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dc.contributor.advisorCronje, Johannes
dc.contributor.advisorMonica Di, Ruvo
dc.contributor.authorJäger, Heidi
dc.descriptionThesis (MTech (Interior Design))--Cape Peninsula University of Technology, 2017.en_US
dc.description.abstractThis research is about the spaces between places in urban settings, also referred to as "Interiorscapes", a term coined by Paul Cooper (2003). These spaces are often overlooked by developers and urban planners in their vision of the bigger scheme yet they function as extensions of the habitable spaces in buildings and contribute to the overall structure and understanding of a place. If disregarded these spaces can potentially become neglected and derelict inadvertently sanctioning opportunities for crime. In Cape Town, the proposed developments at the Two Rivers Urban Park in partnership with the Western Cape Government and the City of Cape Town, offer an opportunity to explore the inclusion of Interiorscapes in adaptive reuse projects aimed at creating sustainable commercial urban spaces in Cape Town. This interpretive qualitative research was conducted by exploring proposals made for two of the districts within the Two Rivers Urban Park area; (1) Oude Molen Ecovillage, currently a mixed-use sustainable neighborhood, and (2) the River Club where planning is currently underway to develop a commercialised recreational hub and tourist attraction. These sites were identified as study areas as they offer the potential for the implementation of Interiorscapes in adaptive reuse projects. Using a Grounded Theory approach, data was collected by interviewing the stakeholders, reviewing the proposals drawn up for these developments and through observations made when visiting the sites. Using the principles of New Urbanism, data has been analysed and the findings are presented as a narrative. The findings of this research indicate that ultimately the inclusion of Interiorscapes and all they represent is tied up in politics and economic processes monopolised by developers. The construct of Interiorscapes becomes a metaphor for the wellconsidered, well planned, user centered, ‘bottom-up’ design solutions which in the current context may present as a challenging problem which has no apparent solution. Recommendations are made for sustainable design alternatives to the current building and planning practices in Cape Town for adaptive reuse projects through the introduction of Interiorscapes.en_US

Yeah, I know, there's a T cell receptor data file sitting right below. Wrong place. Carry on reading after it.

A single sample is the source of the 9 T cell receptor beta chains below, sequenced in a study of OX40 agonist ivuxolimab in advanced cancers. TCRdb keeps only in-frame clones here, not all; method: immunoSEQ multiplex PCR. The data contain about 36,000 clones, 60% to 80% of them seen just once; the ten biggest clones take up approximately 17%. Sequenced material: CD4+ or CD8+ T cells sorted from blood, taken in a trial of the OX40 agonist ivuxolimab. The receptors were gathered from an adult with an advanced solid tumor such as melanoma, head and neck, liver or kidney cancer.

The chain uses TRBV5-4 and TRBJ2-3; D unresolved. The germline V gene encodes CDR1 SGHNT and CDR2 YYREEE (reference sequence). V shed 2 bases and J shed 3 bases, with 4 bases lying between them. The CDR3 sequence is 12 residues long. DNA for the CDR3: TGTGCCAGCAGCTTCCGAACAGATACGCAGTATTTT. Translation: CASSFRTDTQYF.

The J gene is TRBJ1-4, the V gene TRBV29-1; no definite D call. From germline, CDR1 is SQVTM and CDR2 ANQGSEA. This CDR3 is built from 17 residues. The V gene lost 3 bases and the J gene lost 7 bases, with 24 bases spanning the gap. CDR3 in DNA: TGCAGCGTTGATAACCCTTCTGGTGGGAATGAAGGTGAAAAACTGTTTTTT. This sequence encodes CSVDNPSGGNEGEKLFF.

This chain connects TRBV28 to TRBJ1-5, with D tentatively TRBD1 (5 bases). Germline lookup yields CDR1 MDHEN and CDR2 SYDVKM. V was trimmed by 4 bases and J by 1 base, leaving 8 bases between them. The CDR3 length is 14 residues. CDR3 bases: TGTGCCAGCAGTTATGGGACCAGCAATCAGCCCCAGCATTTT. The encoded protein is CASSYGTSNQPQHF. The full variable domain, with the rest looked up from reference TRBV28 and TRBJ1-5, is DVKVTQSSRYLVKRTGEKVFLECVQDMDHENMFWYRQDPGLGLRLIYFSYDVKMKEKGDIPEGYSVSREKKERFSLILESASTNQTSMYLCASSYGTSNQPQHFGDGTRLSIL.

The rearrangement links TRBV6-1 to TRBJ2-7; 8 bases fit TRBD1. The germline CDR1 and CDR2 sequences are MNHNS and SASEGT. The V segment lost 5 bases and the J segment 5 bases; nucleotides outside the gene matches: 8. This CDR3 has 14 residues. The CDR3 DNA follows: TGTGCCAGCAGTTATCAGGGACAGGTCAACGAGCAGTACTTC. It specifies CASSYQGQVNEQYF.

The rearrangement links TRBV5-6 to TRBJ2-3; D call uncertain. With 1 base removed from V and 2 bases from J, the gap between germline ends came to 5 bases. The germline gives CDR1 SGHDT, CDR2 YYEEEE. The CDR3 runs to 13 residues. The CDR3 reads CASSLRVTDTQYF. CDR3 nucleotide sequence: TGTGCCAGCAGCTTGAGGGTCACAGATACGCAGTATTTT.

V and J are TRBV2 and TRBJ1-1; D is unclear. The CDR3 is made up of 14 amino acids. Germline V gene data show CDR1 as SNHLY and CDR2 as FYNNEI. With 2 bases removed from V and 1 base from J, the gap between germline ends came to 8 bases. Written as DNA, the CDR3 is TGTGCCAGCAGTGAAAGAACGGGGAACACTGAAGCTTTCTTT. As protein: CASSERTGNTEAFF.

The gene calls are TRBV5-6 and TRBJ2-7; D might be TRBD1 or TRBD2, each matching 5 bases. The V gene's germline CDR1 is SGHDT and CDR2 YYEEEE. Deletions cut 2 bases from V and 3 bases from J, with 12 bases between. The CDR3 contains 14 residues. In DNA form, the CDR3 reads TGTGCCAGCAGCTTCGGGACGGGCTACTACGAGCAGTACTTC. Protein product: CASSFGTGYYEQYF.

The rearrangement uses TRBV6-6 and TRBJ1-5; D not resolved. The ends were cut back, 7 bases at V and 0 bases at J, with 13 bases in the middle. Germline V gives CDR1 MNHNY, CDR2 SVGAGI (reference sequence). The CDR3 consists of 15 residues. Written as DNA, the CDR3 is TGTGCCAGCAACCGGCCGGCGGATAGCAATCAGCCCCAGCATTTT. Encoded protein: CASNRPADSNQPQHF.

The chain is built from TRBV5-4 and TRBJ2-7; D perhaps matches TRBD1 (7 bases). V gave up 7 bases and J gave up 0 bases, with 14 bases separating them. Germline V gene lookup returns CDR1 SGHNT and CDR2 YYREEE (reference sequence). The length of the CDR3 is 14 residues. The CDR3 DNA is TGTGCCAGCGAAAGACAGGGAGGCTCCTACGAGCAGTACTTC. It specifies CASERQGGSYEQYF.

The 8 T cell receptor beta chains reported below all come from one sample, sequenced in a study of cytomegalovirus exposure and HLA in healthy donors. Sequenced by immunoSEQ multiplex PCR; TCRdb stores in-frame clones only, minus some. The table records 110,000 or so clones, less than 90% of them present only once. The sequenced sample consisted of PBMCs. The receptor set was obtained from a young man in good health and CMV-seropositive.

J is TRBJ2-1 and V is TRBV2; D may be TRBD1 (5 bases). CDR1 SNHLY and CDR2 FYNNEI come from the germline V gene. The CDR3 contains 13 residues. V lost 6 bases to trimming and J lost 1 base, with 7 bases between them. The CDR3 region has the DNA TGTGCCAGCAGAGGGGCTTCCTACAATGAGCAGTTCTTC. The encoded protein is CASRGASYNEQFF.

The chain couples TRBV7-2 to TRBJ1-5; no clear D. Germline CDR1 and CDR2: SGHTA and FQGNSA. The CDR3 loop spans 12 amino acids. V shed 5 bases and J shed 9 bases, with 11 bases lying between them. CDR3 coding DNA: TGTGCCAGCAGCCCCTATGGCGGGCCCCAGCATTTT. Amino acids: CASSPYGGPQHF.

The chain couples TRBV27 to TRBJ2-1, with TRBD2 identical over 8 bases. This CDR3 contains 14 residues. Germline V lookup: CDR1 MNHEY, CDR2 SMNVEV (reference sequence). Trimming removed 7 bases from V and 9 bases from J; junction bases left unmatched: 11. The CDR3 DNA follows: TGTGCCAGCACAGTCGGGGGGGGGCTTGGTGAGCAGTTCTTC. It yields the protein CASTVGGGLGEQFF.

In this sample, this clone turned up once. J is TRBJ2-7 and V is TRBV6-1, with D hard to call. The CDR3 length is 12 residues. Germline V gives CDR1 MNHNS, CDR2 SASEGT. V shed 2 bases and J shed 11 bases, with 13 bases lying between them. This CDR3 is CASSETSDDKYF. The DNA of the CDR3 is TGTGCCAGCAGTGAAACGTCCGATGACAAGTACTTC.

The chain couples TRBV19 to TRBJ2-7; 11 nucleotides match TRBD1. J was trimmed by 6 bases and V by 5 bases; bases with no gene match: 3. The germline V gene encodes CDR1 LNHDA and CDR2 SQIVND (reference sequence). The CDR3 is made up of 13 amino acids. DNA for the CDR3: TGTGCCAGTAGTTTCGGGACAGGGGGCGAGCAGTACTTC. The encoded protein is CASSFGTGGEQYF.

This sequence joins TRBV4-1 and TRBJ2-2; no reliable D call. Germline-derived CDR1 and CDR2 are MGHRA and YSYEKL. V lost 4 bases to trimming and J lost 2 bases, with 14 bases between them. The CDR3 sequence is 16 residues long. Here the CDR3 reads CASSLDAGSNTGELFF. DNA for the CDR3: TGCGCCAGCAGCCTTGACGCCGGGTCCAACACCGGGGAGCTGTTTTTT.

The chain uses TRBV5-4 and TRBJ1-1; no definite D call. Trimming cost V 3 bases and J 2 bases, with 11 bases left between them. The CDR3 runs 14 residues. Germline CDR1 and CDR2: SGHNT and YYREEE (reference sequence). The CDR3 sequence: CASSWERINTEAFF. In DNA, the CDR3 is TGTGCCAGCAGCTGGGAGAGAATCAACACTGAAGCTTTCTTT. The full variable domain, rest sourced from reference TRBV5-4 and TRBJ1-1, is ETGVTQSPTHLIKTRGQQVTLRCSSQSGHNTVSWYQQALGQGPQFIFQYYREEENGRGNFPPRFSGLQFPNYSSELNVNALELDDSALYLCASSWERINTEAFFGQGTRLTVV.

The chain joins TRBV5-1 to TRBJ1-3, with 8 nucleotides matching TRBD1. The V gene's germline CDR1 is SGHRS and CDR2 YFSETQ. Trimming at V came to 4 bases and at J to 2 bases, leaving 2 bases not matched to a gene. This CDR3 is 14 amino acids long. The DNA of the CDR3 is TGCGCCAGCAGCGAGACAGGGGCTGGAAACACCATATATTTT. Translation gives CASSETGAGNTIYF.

dc.publisherCape Peninsula University of Technologyen_US
dc.subjectAdaptive reuseen_US
dc.subjectNew urbanismen_US
dc.subjectEconomical sustainabilityen_US
dc.titleA sustainable urban design approach to adaptive reuse projects in Cape Townen_US

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